Sanction Tehran

An attack on Iran would trigger a global economic meltdown. We need to focus on sanctions.

The Obama administration's deadline for Iran to enter discussions on the nuclear issue has passed. As the White House and its allies weigh new policy options, Washington is still running with the old line that "all options are on the table." Not really. Amid a global recession and double-digit unemployment, bombing Iran's nuclear installations is out of the question.

Any attack on Iran would drive oil prices up dramatically from already high levels, and risk sending the fragile global economy back into financial crisis. If oil reached $150 per barrel, as it did in the summer of 2008, the cost of heating bills would soar, and the price of gasoline in the United States could once again climb above $4 a gallon. The effect on consumer spending-on which the recovery depends-would be severe. Based on average national oil consumption and prices in 2009, an oil spike lasting six months would equate to a tax of over $3,000 for a family of four.

An attack on Iran would provide the embattled regime in Tehran an occasion to rally its population and lash out in every way it can. Though the Iranians would be unable to close the Straits of Hormuz, or even do great damage to the U.S. fleet or the Saudi oil apparatus, insurance rates for shipping would skyrocket. The sense of uncertainty about future supply would roil markets and also push oil prices through the roof. As a result, the greatest beneficiaries of an attack on Iran would be oil producers, including irresponsible ones like Hugo Chavez, and ironically the Iranian mullahs themselves, who would use the extra income to tighten their grip on power.

The Iranians would likely also encourage their allies in Lebanon and Palestine, Hezbollah and Hamas, to attack Israel and kick off a wave of terrorism against American interests around the globe. All of this will contribute to an atmosphere of chaos and insecurity.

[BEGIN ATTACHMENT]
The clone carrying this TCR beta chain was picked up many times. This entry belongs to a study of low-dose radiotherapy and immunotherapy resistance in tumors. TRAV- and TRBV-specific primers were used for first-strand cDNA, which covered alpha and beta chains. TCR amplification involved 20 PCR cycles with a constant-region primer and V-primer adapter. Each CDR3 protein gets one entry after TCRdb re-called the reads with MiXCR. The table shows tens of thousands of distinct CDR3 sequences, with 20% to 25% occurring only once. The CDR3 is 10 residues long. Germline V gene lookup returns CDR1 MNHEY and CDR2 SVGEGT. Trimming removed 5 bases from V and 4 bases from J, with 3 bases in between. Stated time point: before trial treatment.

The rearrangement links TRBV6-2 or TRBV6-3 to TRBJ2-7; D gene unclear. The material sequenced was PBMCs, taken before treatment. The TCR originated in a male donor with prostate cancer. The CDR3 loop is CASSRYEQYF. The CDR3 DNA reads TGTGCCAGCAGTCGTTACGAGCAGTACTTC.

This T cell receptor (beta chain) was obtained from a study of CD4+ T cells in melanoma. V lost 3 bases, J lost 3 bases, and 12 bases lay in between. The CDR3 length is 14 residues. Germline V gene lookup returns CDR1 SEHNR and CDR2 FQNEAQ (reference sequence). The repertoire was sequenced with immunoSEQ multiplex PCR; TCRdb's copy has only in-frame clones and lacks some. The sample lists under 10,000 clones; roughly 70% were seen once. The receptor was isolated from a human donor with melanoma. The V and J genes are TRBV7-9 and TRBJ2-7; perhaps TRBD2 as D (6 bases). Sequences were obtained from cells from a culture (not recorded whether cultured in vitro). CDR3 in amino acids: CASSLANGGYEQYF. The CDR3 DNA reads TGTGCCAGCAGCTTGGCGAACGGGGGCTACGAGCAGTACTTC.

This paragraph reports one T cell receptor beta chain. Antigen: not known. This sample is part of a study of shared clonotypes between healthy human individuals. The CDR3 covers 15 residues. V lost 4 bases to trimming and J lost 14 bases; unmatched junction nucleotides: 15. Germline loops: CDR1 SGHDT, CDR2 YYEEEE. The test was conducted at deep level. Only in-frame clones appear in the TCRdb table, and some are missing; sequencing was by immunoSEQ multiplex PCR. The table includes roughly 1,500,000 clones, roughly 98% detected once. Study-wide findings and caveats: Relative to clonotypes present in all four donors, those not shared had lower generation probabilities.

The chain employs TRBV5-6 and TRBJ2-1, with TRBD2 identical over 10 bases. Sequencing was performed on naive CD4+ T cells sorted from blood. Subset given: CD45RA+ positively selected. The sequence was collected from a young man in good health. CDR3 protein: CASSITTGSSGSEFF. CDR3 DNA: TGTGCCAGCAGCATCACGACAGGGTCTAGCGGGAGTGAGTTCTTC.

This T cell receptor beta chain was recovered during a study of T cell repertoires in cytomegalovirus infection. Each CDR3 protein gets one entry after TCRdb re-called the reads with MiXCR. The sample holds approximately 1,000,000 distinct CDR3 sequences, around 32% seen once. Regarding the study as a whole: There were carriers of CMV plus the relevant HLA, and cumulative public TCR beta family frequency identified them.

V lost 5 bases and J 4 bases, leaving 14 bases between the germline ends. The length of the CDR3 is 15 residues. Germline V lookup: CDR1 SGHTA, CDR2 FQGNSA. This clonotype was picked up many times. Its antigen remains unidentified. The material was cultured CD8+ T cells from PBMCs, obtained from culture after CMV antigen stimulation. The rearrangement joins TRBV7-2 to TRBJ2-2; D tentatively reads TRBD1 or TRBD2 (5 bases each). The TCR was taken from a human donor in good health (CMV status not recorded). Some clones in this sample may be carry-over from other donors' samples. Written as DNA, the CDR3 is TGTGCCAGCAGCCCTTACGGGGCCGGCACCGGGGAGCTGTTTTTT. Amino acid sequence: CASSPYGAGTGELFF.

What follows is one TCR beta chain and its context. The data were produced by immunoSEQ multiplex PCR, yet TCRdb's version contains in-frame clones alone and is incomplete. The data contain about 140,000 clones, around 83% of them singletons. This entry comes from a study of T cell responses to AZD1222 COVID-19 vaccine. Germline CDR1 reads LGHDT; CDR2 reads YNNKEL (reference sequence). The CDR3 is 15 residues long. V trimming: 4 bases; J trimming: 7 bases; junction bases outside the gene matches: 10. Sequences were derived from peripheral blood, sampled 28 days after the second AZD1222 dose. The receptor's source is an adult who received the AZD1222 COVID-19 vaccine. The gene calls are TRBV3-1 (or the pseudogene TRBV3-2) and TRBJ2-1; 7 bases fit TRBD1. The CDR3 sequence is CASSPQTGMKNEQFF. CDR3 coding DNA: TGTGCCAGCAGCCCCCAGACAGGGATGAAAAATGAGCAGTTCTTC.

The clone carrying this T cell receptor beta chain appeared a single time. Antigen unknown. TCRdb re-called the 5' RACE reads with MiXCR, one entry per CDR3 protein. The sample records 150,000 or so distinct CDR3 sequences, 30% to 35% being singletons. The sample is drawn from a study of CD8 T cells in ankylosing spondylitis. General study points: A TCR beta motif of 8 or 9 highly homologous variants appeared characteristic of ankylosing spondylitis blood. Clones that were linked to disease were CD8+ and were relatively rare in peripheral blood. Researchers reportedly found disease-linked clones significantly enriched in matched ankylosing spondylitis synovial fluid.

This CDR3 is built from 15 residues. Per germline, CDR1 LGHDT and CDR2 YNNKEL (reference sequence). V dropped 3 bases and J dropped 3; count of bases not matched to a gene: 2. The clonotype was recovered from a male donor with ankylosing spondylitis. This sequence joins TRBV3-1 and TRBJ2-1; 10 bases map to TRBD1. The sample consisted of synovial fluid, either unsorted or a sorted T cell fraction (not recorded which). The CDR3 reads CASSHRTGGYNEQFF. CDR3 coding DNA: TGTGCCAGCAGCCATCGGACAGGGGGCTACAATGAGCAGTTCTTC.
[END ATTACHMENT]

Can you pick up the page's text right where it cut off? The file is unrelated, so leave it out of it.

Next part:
If President Obama were to set the Iranian nuclear program back at the expense of a relapse into recession, the cost to him politically, not to mention to the American and the global economies, would be unfathomable. As policy makers run out of fiscal and monetary ammunition to deal with yet another shock, it would be doubtful that America could escape a double-dip recession.

The world would once again blame the United States for reckless behavior, and American voters would not likely back Obama for a second term.

There have been five major episodes of oil price hikes since 1970, and each one coincided with a major global recession or sharp economic slowdown. The current economic recovery still depends critically on a massive dose of government stimulus. Consumers are still shaken by 10 percent unemployment, and business confidence is still being slowly and painfully rebuilt.

In developed countries, an oil price hike would probably smother the incipient recovery in its cradle. But its impact expressed as a share of GDP would be even greater on the oil-importing emerging markets, like China and India, which account for the lion's share of world demand growth, and on the poorest developing countries in Africa, all of whose energy intensity has risen rapidly in recent years.

A new shock would also compound worries of inflationary pressures, and cause another tumble in stock markets, destroying even more wealth. In short, the world can't afford it.

If these challenges are daunting for the United States, imagine what they would be like for Israel. Even if the Israelis could mount a successful operation against Iran's nuclear program-which is open to debate-they cannot afford to bear the tremendous political cost of triggering a worldwide recession. This may explain why the Israelis, who are most threatened by the Iranian nuclear program, have been so publicly strident about it; they wants other powers to deal with it.

Paradoxically, by removing the military option on Iran, the economic crisis provides a valuable window in which to build an international consensus on how to respond to the country's obstreperous leadership, and perhaps apply more effective targeted sanctions against it.

Despite Washington's saber rattling, the threat of reverting back into recession makes one thing clear: when it comes to Iran, all options are not on the table.

 

Henri J. Barkey is a professor of international relations at Lehigh University and visiting senior scholar at the Carnegie Endowment for International Peace, where Uri Dadush is a senior associate.